Officers spend day at railroad crossings to promote safety

(Source: KAIT-TV)
(Source: KAIT-TV)

CRAIGHEAD COUNTY, AR (KAIT) - U.S. Rail Safety Week is underway Sept. 24 through 30.

Tuesday, Sept. 26, "Operation Clear Track" kicked off in Craighead County.

This event was a one-day, three-hour movement to raise awareness and enforce railroad crossing and trespass laws with people.

Officers were stationed at targeted railroad crossings, handing out railroad safety cards to motorists and pedestrians.

"This is our first ever US Rail Safety Week," Executive Director of Arkansas Operation Lifesaver, Sheryl Dudley said. "Today is the actual day for Operation Clear Track. We are working with special agents from Amtrack and local law enforcement."

Representatives with Arkansas Operation Lifesaver joined forces with local, state, federal and railroad law enforcement officers to make this event possible.

Dudley said they created the event to try and get ahead of the problem.

"Our numbers are rising," Dudley said. "Two years ago, Arkansas was in the top fifteen in the United States for fatalities. The last two years the numbers have been down, but we want to be proactive. We need to be proactive and prevent some of these injuries and fatalities at railroad crossings."

Deputy Sheriff Randy Sharp with the Craighead County Sheriff's Department said he was proud to be a part of the event and help.

"I think it's a good thing," Sharp said. "It's educating the people and drivers, there's a lot of railroad tracks in Craighead County. Having worked several train accidents in the last few years, if we can prevent one it's a success."

"That train is moving at 55 miles per hour," Dudley said. "If you take a car and a coke can, that's the same ratio. You run over a coke can with your car, it's the same thing with a train hitting your car. That train is going to take a mile or more to stop. It's going to stop after it has hit you."

"Two of the biggest causes of the accidents," Sharp said. "One is trying to beat the train. Not taking the time to stop and think they can beat it. Two is they're distracted. They're messing with their phone, playing with the radio or maybe they come up to the track and forget to look both ways before going over the tracks."

Trumann resident Katie Martin said she was happy with the police presence she pulled up to.

"I'm so glad," Martin said. "I've been here many times sitting at the light and vehicles in front of me stop at the sign and then they proceed on through over the railroad track and then turn right at the next red light. The officers definitely need to be here. It's scary."

In 2016, a total of 33 people were injured or killed at railroad crossings.

Four killed and seven were injured from trespassing.

A total of 33 incidents with vehicles, 11 fatal and 22 non-fatal.

"That's eleven people that didn't get to go home to their families," Dudley said. "And that is our major goal. To save those lives and get people home to their families."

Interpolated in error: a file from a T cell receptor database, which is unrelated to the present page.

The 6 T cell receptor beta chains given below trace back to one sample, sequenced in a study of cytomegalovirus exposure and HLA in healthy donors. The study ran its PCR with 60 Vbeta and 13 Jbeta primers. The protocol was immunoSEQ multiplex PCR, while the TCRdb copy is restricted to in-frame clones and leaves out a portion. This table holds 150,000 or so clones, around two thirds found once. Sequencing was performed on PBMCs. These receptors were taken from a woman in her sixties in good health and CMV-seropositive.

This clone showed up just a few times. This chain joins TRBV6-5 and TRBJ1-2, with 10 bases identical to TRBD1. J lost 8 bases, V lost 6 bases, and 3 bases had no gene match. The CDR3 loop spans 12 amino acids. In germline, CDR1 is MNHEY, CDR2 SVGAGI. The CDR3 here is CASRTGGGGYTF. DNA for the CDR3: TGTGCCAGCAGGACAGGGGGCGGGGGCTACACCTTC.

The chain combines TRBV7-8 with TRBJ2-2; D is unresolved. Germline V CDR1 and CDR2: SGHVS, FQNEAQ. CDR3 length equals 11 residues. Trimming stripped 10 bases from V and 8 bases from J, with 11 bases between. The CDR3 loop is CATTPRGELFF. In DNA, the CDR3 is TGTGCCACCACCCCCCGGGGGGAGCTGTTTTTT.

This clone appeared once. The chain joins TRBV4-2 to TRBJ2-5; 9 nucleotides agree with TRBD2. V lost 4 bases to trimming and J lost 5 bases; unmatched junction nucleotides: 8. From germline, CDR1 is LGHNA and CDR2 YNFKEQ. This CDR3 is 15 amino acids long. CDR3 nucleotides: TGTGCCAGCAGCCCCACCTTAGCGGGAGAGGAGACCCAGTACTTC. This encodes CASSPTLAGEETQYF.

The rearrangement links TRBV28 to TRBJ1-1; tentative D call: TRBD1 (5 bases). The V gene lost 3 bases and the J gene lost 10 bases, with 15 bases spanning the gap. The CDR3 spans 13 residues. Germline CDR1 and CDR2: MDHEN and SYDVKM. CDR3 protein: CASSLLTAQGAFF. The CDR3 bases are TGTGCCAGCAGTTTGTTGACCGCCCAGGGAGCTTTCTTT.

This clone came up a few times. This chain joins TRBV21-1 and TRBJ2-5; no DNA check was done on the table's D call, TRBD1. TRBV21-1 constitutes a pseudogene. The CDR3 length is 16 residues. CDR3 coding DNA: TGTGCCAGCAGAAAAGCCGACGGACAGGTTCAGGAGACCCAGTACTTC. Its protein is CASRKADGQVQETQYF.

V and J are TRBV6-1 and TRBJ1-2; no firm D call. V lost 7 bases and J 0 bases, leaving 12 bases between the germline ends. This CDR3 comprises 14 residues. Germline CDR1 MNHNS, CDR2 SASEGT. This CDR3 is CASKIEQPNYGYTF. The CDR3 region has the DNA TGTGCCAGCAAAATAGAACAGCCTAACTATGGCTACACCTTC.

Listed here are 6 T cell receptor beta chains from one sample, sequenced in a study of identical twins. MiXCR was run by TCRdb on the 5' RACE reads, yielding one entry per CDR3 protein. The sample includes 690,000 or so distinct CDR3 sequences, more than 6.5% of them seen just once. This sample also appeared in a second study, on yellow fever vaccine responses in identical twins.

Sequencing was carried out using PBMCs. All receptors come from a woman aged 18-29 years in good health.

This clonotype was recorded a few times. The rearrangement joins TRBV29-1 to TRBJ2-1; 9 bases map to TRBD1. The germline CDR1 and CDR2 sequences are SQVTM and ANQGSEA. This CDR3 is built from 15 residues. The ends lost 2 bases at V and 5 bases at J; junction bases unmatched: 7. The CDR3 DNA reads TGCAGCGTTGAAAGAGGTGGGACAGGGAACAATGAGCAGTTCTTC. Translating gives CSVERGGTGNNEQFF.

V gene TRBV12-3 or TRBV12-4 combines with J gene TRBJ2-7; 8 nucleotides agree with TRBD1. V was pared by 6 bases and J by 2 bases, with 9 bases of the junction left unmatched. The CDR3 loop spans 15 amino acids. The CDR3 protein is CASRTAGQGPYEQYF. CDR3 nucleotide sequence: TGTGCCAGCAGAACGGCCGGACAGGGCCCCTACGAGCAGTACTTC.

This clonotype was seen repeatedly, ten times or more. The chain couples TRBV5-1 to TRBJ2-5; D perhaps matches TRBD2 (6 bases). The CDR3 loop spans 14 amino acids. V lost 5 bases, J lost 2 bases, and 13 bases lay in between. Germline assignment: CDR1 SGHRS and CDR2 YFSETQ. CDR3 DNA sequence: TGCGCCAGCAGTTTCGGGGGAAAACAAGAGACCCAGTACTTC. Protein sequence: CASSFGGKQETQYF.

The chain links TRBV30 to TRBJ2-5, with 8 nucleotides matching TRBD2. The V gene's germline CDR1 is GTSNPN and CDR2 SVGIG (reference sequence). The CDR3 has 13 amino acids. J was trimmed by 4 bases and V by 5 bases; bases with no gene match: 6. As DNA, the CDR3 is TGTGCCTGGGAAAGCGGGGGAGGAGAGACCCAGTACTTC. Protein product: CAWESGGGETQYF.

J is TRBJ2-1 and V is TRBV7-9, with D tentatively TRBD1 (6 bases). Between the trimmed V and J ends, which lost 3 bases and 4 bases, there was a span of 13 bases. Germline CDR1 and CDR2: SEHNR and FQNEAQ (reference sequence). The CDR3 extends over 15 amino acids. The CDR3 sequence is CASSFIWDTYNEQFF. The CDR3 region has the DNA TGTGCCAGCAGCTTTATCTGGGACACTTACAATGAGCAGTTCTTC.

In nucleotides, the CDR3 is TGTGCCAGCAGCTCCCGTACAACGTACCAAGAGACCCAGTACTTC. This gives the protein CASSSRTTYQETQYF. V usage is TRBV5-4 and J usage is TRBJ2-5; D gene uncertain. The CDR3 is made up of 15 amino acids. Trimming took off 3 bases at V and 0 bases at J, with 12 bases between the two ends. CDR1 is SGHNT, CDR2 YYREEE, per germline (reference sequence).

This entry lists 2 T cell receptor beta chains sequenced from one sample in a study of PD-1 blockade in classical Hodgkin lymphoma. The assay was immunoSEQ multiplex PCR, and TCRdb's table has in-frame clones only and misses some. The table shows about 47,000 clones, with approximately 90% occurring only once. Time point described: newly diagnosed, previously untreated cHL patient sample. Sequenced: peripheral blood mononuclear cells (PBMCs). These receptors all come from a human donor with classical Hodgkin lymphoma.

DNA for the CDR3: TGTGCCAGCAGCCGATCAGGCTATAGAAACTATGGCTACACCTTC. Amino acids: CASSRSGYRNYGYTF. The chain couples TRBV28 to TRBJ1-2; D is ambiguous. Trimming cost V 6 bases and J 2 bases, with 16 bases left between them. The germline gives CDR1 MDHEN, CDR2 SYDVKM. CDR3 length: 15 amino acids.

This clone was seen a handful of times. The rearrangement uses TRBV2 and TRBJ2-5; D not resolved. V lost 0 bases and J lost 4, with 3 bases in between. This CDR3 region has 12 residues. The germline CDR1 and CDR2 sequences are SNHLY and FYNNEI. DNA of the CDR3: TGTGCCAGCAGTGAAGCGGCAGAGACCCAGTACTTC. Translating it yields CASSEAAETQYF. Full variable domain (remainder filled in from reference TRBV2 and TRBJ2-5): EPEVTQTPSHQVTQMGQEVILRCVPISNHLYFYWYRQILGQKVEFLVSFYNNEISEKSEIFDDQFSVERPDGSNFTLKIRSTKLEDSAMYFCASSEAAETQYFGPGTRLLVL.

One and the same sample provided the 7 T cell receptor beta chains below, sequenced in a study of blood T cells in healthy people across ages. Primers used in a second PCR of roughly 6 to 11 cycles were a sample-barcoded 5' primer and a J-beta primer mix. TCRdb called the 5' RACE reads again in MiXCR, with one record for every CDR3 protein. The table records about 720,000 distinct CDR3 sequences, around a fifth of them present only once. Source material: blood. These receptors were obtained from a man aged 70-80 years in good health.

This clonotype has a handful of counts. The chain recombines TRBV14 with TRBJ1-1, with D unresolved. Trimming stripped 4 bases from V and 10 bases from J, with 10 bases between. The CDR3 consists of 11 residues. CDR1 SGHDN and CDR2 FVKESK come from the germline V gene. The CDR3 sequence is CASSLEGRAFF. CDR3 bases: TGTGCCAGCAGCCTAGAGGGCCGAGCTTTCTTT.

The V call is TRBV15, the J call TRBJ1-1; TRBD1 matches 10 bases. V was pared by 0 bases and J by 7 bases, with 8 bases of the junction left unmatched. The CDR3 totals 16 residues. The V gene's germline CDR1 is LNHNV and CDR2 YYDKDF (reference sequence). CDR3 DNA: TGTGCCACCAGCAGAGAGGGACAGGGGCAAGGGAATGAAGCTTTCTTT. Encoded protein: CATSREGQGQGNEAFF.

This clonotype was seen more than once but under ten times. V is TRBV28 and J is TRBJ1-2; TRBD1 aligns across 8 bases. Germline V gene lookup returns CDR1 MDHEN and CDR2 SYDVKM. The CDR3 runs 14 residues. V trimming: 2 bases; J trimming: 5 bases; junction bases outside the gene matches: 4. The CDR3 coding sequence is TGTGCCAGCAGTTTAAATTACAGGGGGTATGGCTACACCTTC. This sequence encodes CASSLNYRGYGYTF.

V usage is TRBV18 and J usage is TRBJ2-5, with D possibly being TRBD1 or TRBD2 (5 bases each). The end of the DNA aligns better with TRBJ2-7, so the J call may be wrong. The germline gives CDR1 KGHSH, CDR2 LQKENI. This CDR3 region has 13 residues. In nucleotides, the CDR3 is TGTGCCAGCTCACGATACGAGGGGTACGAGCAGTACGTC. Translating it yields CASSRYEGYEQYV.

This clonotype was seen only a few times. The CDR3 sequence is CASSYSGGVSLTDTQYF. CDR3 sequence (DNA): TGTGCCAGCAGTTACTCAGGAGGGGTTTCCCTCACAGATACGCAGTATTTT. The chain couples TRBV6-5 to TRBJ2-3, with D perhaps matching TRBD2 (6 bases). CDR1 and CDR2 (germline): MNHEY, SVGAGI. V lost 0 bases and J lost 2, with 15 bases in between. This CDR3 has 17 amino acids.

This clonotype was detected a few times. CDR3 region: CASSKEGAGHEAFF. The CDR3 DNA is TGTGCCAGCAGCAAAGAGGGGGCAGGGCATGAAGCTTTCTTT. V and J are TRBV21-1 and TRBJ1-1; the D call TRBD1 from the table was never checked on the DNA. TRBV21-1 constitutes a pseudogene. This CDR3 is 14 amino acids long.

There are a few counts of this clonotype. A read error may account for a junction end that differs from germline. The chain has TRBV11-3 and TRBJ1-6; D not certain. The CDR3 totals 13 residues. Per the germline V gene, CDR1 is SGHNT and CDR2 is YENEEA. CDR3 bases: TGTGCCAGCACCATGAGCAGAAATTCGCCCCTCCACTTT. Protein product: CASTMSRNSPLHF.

Dudley said there have been 11 incidents this year, so far.

"You've definitely got people trying to beat the train," Dudley said. "But it's also a distraction. And a lot of our numbers are going up in trespassing. Because people are walking along the tracks, taking shortcuts. You can't hear with those headphones on. Even in our cars. Do you realize how quiet our cars are now? When you come up to a crossing, slow down. I don't know about you, but I always look just in case. And make sure nothing is coming. And trains move in both directions. So, just slow down, look and listen."

Dudley said many people are unaware that when they walk down the tracks, they're on private property.

"Railroad property is private property," Dudley said. "Nobody should be on it. Trains are bigger and faster than you realize. And they do a lot of damage. And we would really like to save those lives today. And I think by getting out here with our local police officers.

An important piece of information Dudley stressed was the emergency number found at every railroad crossing you can call if you get into trouble.

"There is a number on all of these crossings," Dudley said. "It's called the ENS. It's on all the crossings in the United States. It's the blue sign. If you ever get stuck on the tracks, get out of your car. Look for that sign with the number on it. You call that number, it sends a message to the railroad and gets in touch with the police and lets them know that you're there and they can get the train stopped in time."

Deputy Sheriff Sharp said he hoped the event would cause more people to be careful at railroad crossings.

"When you come to that railroad track," Sharp said. "Stop and look both ways. Stop, look and listen. Look for the train because you can stop. The train necessarily takes up to a mile for it to stop. They have signal lights on the front of the train. When they get within so many feet, they start blowing their horn. So, stop, look, listen, roll your windows down, turn the radio down. Just give it a second. What's a second worth for the rest of your life."

For a list of Grade Crossing Safety Tips and Railroad Trespassing from Operation Lifesaver, click here.

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